Filming took place on several race track locations, including Japan's Sendai Hi-Land Raceway and the Batu Tiga Circuit in Shah Alam, Malaysia. Variety estimated the budget at almost HK$30 million (US$3.86 million).
Because Jackie had injured his leg during the shooting of Rumble in the Bronx, he was unable to perform some of the stunts. During the fight-scene at the pachinko hall in Japan, he was forced to use a stunt double for the wide-angle shots.
In Hong Kong, Thunderbolt grossed HK$46 million during its theatrical run. This was equivalent to US$6 million. It premiered during a slump in Hong Kong cinema and, according to Variety, it and Rumble in the Bronx were "more than one-sixth of the combined gross of Hong Kong movies through the end of August."
Overseas, the film grossed NT$37,115,000 (US$1.25 million) in Taiwan. In Japan, the film grossed ¥334 million (US$4.19 million) at the box office. Combined, the film grossed a total of US$11.43 million in East Asia.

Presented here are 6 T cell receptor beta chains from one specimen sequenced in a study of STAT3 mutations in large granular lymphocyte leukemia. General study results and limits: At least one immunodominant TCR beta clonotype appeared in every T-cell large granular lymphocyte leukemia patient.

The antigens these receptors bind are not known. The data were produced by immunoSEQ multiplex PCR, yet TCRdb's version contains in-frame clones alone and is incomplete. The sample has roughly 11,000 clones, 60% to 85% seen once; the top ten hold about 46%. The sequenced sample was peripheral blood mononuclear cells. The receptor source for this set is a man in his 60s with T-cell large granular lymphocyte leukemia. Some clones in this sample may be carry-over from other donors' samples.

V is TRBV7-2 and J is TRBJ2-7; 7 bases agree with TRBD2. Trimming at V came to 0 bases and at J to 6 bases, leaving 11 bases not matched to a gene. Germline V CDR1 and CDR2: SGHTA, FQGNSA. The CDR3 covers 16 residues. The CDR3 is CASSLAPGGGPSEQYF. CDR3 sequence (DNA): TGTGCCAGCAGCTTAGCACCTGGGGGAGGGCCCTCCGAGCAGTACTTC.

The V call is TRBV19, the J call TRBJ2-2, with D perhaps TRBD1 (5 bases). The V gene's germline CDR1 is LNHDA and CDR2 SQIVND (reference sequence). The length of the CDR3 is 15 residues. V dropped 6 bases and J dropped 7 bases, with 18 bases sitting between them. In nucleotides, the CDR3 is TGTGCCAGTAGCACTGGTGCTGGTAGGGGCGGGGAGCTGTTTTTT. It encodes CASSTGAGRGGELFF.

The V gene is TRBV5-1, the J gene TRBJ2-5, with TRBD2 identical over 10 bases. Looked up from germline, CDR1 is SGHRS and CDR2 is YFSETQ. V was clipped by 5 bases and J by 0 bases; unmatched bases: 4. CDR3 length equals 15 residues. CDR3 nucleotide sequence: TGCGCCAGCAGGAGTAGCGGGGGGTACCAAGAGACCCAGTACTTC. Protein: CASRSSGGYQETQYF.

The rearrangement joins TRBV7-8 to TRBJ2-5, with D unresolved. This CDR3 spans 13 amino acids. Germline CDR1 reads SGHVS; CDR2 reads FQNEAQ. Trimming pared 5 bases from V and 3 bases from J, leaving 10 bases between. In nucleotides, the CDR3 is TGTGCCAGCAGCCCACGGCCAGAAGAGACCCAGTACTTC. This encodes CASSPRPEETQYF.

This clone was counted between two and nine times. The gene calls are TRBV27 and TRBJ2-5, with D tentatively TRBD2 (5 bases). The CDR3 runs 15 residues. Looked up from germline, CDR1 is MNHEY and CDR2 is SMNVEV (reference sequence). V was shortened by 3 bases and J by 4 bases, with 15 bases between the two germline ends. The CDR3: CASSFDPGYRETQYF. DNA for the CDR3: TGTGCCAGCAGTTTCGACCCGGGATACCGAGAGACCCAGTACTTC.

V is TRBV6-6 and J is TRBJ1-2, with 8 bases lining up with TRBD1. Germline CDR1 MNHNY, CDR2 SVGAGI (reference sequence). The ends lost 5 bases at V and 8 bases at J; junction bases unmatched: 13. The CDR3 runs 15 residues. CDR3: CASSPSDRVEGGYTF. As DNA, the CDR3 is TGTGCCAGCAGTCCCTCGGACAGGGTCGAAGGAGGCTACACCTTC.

Derek Elley of Variety called it light on plot but full of memorable stunts. Micah Wright of The Cheat Sheet noted similarities to the later Fast & Furious franchise which debuted in 2001, and suggested that Thunderbolt may have inspired the Fast & Furious franchise.
Awards and nominations
- 1995 Golden Horse Film Festival
- Winner: Best Action Direction (Corey Yuen)
- 1996 Hong Kong Film Awards
- Nomination: Best Action Choreography
- Elley, Derek (16 May 1996). "Review: 'Thunderbolt'". Variety. Retrieved 16 June 2014.
- "Jackie Chan timeline". The Hollywood Reporter. 27 October 2009. Retrieved 16 June 2014.
- "Official exchange rate (LCU per US$, period average) - Hong Kong SAR". World Bank. 1995. Retrieved 7 December 2018.
- "Auds give thumbs down to Canton-language pix". Variety. 10 December 1995. Retrieved 16 June 2014.
- "1995 Taiwan Box Office". National Chengchi University. 19 February 2001. Retrieved 30 November 2018.
- "【ジャッキーチェン興行成績】 第12回：日本での興行収入". KungFu Tube (in Japanese). Retrieved 6 December 2018.
- Wright, Micah (1 April 2016). "9 Kick-Ass Cars Driven by Jackie Chan". The Cheat Sheet. The Daily Beast.